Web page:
A boys action and adventure comic artist.
The above photograph is courtesty of Arthur Tabone, who has provided the information for this article about Harry. On the left is Harry Farrugia, then Arthur Tabone and finally Arthur's father Olaf. The photograph was taken sometime in 1963 in Chiswick, London, where Harry was living at the time.
[I and Alex Vella would like to thank Arthur Tabone for the information he has provided about Harry and for the above photograph. AB].
An appreciation of the artist and his work.Note - additional information provided by Craig Farrugia, nephew of Harry, since Alex wrote the below article, appears in italics within square brackets thus - [italics].
Harry Farrugia was of Maltese ancestry and was born to Albert and Adele nee Diacono on the 17th May 1919 at Port Said, Egypt. [He was the eldest of four children. Harry's youngest brother Paul is also an artist. But he mainly drew / painted landscapes]. The fatherís occupation is not known, although he may well have worked for the Suez Canal port authority or as a merchant. Harry was the first-born and had two brothers and a sister. Harry was tall, somewhat overweight, and wore thick glasses due to poor eyesight. He spoke English and French, but no Maltese and is not known to have ever set foot in Malta. He was a bit of a loner and never got married, although he had a number of girlfriends over the years. He was of a quiet and calm disposition. His bad eyesight was probably the reason why he saw no active service during the war, which he appears to have spent in Port Said.
Farrugia first set foot in the UK, at age 27, on the 8th May 1946 aboard the ship MV Ajax, in Liverpool. His ship passenger register entry already listed him as an artist. He initially lived in London, later on moving to Chiswick, and finally to West Moors in Dorset.
[Harry is the third passenger on the list. AB].
He worked in pen, brush and ink, sometimes after making pencil sketches and is not known to have ever worked in colour. He was self-taught and consulted a lot of military books for details of uniforms, arms and equipment. Marine subjects were his favorite, no doubt due to his having grown up in Port Said on the Suez Canal. He was obsessed with his work on comics and worked for long hours, often falling asleep on his drawings. Harry worked from scripts forwarded to him by the publishers which specified the wording, bubbles, and images which were to appear in each box. He produced large originals which he would deliver personally to the publishers in large folders once a week. These they would later reduce photographically for printing. He is only known to have worked on comics in the UK, on a purely freelance basis.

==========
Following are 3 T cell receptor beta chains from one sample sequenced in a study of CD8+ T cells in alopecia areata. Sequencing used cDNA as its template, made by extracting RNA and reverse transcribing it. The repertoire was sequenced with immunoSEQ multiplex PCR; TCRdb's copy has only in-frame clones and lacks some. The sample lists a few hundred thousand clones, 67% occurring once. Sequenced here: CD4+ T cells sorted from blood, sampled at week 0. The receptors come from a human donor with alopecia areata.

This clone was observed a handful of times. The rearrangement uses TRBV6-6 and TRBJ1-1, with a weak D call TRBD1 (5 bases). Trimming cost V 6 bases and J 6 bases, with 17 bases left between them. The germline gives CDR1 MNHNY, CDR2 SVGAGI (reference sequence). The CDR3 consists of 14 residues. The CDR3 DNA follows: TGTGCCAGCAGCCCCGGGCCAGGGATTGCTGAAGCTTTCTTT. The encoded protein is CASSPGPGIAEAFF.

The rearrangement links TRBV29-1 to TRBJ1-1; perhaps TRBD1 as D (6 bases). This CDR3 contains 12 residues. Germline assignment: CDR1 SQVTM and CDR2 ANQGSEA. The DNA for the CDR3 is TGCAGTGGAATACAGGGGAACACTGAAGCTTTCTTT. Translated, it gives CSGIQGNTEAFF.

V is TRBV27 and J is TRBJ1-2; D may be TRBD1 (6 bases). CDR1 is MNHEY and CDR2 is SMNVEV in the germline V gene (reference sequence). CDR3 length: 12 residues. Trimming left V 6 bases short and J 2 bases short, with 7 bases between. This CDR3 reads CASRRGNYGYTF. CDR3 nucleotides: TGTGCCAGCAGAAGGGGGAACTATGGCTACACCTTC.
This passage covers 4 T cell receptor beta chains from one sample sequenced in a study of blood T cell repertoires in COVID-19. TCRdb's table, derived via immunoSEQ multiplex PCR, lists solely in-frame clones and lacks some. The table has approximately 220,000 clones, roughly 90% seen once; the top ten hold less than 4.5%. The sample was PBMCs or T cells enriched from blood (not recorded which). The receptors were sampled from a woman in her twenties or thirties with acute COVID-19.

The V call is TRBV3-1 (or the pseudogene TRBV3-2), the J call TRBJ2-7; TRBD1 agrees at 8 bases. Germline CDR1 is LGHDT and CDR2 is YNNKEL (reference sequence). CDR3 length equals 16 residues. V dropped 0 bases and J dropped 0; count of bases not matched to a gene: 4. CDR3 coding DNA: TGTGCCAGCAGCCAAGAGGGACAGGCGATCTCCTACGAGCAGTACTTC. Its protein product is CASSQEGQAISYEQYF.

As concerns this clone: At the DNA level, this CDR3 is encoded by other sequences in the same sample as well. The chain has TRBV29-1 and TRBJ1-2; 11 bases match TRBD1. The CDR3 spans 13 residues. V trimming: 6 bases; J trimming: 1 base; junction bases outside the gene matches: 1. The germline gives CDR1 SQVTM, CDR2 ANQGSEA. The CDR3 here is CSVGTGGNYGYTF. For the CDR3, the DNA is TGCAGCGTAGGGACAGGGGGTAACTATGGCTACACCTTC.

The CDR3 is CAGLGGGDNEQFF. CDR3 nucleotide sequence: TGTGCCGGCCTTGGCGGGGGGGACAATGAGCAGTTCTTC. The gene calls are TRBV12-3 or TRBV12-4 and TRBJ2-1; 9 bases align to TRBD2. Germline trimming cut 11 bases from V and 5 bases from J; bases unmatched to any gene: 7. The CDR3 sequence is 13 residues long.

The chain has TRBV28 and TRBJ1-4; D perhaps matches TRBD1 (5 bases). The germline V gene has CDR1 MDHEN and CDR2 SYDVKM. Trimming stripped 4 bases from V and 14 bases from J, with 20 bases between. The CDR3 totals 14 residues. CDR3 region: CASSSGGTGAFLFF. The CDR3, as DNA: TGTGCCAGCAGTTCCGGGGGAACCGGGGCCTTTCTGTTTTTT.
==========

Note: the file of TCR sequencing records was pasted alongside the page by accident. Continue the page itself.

[Since Alex wrote this article, he has discovered further artwork by Harry, including a portrait of Winston Churchill, copied from another painting, military drawings and book cover artwork for a Maltese detective, Bendu Muscat, a sort of Maltese Sherlock Holmes written by Ivo Muscat Azzopardi. The author lived in Alexandria, Egypt and it was in this country that the first story was published. Harry signed his work and his signature has been identified as his by his nephew, Craig. We think the illustrations for the book cover and internally would have been drawn when Harry was in his late teens.].
Farrugia started working in comics for the Amalgamated Press in the late 1940s and was quite a prolific artist for TV Fun, Radio Fun and the war libraries. He seems to have first worked for D. C. Thomson in 1961, drawing the true-life war strips for Victor and then moving on to strip stories with The Purple Trumpet. He kept up a prolific output right up to the time of his death, working for Victor, Hornet, the Fleetway war libraries and some features in Jag, also for Fleetway.
Harryís style was quite unique and unmistakably his own. People were very nicely drawn and his facial expressions are notable in their intensity, using an economy of penstrokes. He spared no efforts in his drawings to portray as accurately as possible uniforms and equipment. His backgrounds were also very meticulously done. Farrugia was especially good at portraying action sequences, achieving quite dramatic effects.